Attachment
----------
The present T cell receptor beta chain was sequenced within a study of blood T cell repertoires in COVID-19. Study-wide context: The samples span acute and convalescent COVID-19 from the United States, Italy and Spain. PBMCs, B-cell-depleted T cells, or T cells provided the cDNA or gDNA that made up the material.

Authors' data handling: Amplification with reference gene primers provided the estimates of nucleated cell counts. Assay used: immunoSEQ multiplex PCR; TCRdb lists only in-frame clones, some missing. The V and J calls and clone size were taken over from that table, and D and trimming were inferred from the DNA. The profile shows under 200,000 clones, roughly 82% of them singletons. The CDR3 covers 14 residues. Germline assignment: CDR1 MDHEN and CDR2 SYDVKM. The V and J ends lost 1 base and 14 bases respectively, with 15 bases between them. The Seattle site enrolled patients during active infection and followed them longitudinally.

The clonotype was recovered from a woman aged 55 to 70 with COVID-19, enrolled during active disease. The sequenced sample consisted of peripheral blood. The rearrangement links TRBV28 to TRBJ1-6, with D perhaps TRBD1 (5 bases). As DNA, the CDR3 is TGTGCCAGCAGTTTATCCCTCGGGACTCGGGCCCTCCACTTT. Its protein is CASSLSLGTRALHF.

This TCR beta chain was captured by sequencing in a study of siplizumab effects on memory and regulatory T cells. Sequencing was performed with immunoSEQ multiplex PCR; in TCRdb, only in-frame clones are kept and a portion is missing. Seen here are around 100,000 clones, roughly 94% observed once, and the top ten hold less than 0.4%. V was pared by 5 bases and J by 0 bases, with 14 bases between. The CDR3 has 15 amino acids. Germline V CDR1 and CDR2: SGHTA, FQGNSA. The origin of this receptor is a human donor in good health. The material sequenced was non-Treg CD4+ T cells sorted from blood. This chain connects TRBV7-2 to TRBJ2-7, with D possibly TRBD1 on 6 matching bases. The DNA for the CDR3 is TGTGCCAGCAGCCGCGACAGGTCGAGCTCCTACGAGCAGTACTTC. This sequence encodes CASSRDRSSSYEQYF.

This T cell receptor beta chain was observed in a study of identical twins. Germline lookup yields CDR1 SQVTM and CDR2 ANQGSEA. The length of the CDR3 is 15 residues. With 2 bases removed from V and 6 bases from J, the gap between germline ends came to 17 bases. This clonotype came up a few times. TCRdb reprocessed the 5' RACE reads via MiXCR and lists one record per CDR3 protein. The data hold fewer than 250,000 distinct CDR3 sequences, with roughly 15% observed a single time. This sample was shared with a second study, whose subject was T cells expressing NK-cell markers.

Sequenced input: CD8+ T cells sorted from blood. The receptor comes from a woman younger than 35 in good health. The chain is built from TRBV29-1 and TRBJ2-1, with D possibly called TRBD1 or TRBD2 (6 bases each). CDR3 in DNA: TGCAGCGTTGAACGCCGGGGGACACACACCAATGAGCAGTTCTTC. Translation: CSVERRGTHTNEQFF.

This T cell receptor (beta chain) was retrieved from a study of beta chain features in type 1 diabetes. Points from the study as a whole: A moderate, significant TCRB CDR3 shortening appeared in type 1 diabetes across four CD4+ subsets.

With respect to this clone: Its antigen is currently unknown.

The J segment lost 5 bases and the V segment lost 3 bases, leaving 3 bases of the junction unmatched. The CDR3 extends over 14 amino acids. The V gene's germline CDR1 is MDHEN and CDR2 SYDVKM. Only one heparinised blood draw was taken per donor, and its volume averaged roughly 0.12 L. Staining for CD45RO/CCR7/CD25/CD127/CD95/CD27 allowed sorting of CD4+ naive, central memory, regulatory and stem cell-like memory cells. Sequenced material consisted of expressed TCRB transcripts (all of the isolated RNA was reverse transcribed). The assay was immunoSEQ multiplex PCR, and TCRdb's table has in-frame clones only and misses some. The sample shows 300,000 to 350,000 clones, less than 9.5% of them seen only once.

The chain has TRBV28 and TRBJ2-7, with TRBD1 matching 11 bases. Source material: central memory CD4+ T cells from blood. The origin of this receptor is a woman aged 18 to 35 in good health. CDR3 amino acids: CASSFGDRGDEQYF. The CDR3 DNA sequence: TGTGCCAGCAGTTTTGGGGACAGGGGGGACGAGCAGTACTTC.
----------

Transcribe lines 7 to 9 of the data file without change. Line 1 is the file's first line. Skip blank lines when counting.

This T cell receptor (beta chain) was retrieved from a study of beta chain features in type 1 diabetes. Points from the study as a whole: A moderate, significant TCRB CDR3 shortening appeared in type 1 diabetes across four CD4+ subsets.

With respect to this clone: Its antigen is currently unknown.

The J segment lost 5 bases and the V segment lost 3 bases, leaving 3 bases of the junction unmatched. The CDR3 extends over 14 amino acids. The V gene's germline CDR1 is MDHEN and CDR2 SYDVKM. Only one heparinised blood draw was taken per donor, and its volume averaged roughly 0.12 L. Staining for CD45RO/CCR7/CD25/CD127/CD95/CD27 allowed sorting of CD4+ naive, central memory, regulatory and stem cell-like memory cells. Sequenced material consisted of expressed TCRB transcripts (all of the isolated RNA was reverse transcribed). The assay was immunoSEQ multiplex PCR, and TCRdb's table has in-frame clones only and misses some. The sample shows 300,000 to 350,000 clones, less than 9.5% of them seen only once.